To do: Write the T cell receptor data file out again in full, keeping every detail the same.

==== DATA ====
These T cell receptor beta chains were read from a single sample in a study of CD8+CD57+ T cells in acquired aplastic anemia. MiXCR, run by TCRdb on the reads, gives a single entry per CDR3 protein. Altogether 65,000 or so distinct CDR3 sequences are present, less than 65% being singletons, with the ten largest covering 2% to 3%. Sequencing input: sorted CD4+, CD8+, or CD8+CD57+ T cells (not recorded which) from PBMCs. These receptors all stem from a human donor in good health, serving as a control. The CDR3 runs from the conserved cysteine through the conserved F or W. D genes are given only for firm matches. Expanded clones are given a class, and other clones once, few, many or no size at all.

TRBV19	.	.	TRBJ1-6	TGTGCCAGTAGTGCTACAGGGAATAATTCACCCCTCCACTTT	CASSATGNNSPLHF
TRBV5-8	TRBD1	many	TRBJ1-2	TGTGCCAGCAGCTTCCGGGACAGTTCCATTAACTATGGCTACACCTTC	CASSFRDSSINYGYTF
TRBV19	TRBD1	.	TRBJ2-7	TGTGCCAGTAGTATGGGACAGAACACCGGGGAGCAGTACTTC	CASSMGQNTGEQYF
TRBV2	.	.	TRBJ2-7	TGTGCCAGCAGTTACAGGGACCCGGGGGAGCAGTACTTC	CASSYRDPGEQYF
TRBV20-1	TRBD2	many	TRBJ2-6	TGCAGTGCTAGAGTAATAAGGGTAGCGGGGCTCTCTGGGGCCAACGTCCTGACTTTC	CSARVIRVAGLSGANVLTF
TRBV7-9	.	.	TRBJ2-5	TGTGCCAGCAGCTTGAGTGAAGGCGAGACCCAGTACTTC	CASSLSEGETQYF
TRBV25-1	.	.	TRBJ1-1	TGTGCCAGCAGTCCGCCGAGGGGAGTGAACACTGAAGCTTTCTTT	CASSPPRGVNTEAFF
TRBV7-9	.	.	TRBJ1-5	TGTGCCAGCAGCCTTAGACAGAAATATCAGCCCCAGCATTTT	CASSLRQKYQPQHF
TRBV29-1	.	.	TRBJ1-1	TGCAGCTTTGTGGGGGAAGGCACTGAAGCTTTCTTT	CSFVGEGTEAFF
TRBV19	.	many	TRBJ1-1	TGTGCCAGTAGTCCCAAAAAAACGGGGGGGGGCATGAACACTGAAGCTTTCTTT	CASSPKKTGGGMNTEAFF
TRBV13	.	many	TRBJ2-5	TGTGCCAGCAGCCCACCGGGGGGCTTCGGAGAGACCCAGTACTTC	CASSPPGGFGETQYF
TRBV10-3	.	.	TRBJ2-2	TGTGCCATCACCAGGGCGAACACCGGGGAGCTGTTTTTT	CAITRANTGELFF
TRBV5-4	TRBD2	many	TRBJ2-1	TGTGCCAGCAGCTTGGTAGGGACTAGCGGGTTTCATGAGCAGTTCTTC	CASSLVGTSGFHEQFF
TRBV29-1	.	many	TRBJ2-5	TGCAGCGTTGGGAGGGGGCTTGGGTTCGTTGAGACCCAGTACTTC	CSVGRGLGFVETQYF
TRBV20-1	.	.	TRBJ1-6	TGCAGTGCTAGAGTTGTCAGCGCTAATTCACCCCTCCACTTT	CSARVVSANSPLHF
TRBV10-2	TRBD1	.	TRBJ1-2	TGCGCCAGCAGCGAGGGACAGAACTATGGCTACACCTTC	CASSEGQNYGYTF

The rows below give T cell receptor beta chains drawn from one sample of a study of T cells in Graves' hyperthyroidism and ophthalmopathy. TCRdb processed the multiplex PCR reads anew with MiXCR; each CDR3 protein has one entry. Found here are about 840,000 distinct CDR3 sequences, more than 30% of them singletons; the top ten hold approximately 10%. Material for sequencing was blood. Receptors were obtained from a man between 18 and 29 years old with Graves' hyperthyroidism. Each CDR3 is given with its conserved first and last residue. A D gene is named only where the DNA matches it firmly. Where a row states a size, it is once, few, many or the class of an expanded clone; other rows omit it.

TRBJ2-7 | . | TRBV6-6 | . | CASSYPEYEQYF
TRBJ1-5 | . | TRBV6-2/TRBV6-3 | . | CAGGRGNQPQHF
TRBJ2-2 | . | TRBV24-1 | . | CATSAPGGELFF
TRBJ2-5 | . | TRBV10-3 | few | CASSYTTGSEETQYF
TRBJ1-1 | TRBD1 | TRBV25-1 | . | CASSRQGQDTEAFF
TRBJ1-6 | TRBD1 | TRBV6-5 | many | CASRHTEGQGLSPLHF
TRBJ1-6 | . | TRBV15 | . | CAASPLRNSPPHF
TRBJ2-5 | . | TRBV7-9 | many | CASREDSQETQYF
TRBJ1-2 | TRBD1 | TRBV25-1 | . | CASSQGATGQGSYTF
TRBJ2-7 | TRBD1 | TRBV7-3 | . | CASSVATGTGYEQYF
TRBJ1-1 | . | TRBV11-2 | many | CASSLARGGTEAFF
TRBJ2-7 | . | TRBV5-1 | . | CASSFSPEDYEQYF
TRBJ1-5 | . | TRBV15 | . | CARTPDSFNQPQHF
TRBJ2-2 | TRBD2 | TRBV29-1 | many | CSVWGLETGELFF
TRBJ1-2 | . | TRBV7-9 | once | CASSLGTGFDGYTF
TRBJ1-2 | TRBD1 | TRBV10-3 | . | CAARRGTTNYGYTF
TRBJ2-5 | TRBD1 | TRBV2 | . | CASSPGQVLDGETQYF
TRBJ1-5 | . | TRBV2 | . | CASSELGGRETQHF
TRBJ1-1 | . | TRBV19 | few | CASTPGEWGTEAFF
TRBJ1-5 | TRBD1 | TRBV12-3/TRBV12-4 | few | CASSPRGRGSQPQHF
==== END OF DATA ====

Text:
These T cell receptor beta chains were read from a single sample in a study of CD8+CD57+ T cells in acquired aplastic anemia. MiXCR, run by TCRdb on the reads, gives a single entry per CDR3 protein. Altogether 65,000 or so distinct CDR3 sequences are present, less than 65% being singletons, with the ten largest covering 2% to 3%. Sequencing input: sorted CD4+, CD8+, or CD8+CD57+ T cells (not recorded which) from PBMCs. These receptors all stem from a human donor in good health, serving as a control. The CDR3 runs from the conserved cysteine through the conserved F or W. D genes are given only for firm matches. Expanded clones are given a class, and other clones once, few, many or no size at all.

TRBV19	.	.	TRBJ1-6	TGTGCCAGTAGTGCTACAGGGAATAATTCACCCCTCCACTTT	CASSATGNNSPLHF
TRBV5-8	TRBD1	many	TRBJ1-2	TGTGCCAGCAGCTTCCGGGACAGTTCCATTAACTATGGCTACACCTTC	CASSFRDSSINYGYTF
TRBV19	TRBD1	.	TRBJ2-7	TGTGCCAGTAGTATGGGACAGAACACCGGGGAGCAGTACTTC	CASSMGQNTGEQYF
TRBV2	.	.	TRBJ2-7	TGTGCCAGCAGTTACAGGGACCCGGGGGAGCAGTACTTC	CASSYRDPGEQYF
TRBV20-1	TRBD2	many	TRBJ2-6	TGCAGTGCTAGAGTAATAAGGGTAGCGGGGCTCTCTGGGGCCAACGTCCTGACTTTC	CSARVIRVAGLSGANVLTF
TRBV7-9	.	.	TRBJ2-5	TGTGCCAGCAGCTTGAGTGAAGGCGAGACCCAGTACTTC	CASSLSEGETQYF
TRBV25-1	.	.	TRBJ1-1	TGTGCCAGCAGTCCGCCGAGGGGAGTGAACACTGAAGCTTTCTTT	CASSPPRGVNTEAFF
TRBV7-9	.	.	TRBJ1-5	TGTGCCAGCAGCCTTAGACAGAAATATCAGCCCCAGCATTTT	CASSLRQKYQPQHF
TRBV29-1	.	.	TRBJ1-1	TGCAGCTTTGTGGGGGAAGGCACTGAAGCTTTCTTT	CSFVGEGTEAFF
TRBV19	.	many	TRBJ1-1	TGTGCCAGTAGTCCCAAAAAAACGGGGGGGGGCATGAACACTGAAGCTTTCTTT	CASSPKKTGGGMNTEAFF
TRBV13	.	many	TRBJ2-5	TGTGCCAGCAGCCCACCGGGGGGCTTCGGAGAGACCCAGTACTTC	CASSPPGGFGETQYF
TRBV10-3	.	.	TRBJ2-2	TGTGCCATCACCAGGGCGAACACCGGGGAGCTGTTTTTT	CAITRANTGELFF
TRBV5-4	TRBD2	many	TRBJ2-1	TGTGCCAGCAGCTTGGTAGGGACTAGCGGGTTTCATGAGCAGTTCTTC	CASSLVGTSGFHEQFF
TRBV29-1	.	many	TRBJ2-5	TGCAGCGTTGGGAGGGGGCTTGGGTTCGTTGAGACCCAGTACTTC	CSVGRGLGFVETQYF
TRBV20-1	.	.	TRBJ1-6	TGCAGTGCTAGAGTTGTCAGCGCTAATTCACCCCTCCACTTT	CSARVVSANSPLHF
TRBV10-2	TRBD1	.	TRBJ1-2	TGCGCCAGCAGCGAGGGACAGAACTATGGCTACACCTTC	CASSEGQNYGYTF

The rows below give T cell receptor beta chains drawn from one sample of a study of T cells in Graves' hyperthyroidism and ophthalmopathy. TCRdb processed the multiplex PCR reads anew with MiXCR; each CDR3 protein has one entry. Found here are about 840,000 distinct CDR3 sequences, more than 30% of them singletons; the top ten hold approximately 10%. Material for sequencing was blood. Receptors were obtained from a man between 18 and 29 years old with Graves' hyperthyroidism. Each CDR3 is given with its conserved first and last residue. A D gene is named only where the DNA matches it firmly. Where a row states a size, it is once, few, many or the class of an expanded clone; other rows omit it.

TRBJ2-7 | . | TRBV6-6 | . | CASSYPEYEQYF
TRBJ1-5 | . | TRBV6-2/TRBV6-3 | . | CAGGRGNQPQHF
TRBJ2-2 | . | TRBV24-1 | . | CATSAPGGELFF
TRBJ2-5 | . | TRBV10-3 | few | CASSYTTGSEETQYF
TRBJ1-1 | TRBD1 | TRBV25-1 | . | CASSRQGQDTEAFF
TRBJ1-6 | TRBD1 | TRBV6-5 | many | CASRHTEGQGLSPLHF
TRBJ1-6 | . | TRBV15 | . | CAASPLRNSPPHF
TRBJ2-5 | . | TRBV7-9 | many | CASREDSQETQYF
TRBJ1-2 | TRBD1 | TRBV25-1 | . | CASSQGATGQGSYTF
TRBJ2-7 | TRBD1 | TRBV7-3 | . | CASSVATGTGYEQYF
TRBJ1-1 | . | TRBV11-2 | many | CASSLARGGTEAFF
TRBJ2-7 | . | TRBV5-1 | . | CASSFSPEDYEQYF
TRBJ1-5 | . | TRBV15 | . | CARTPDSFNQPQHF
TRBJ2-2 | TRBD2 | TRBV29-1 | many | CSVWGLETGELFF
TRBJ1-2 | . | TRBV7-9 | once | CASSLGTGFDGYTF
TRBJ1-2 | TRBD1 | TRBV10-3 | . | CAARRGTTNYGYTF
TRBJ2-5 | TRBD1 | TRBV2 | . | CASSPGQVLDGETQYF
TRBJ1-5 | . | TRBV2 | . | CASSELGGRETQHF
TRBJ1-1 | . | TRBV19 | few | CASTPGEWGTEAFF
TRBJ1-5 | TRBD1 | TRBV12-3/TRBV12-4 | few | CASSPRGRGSQPQHF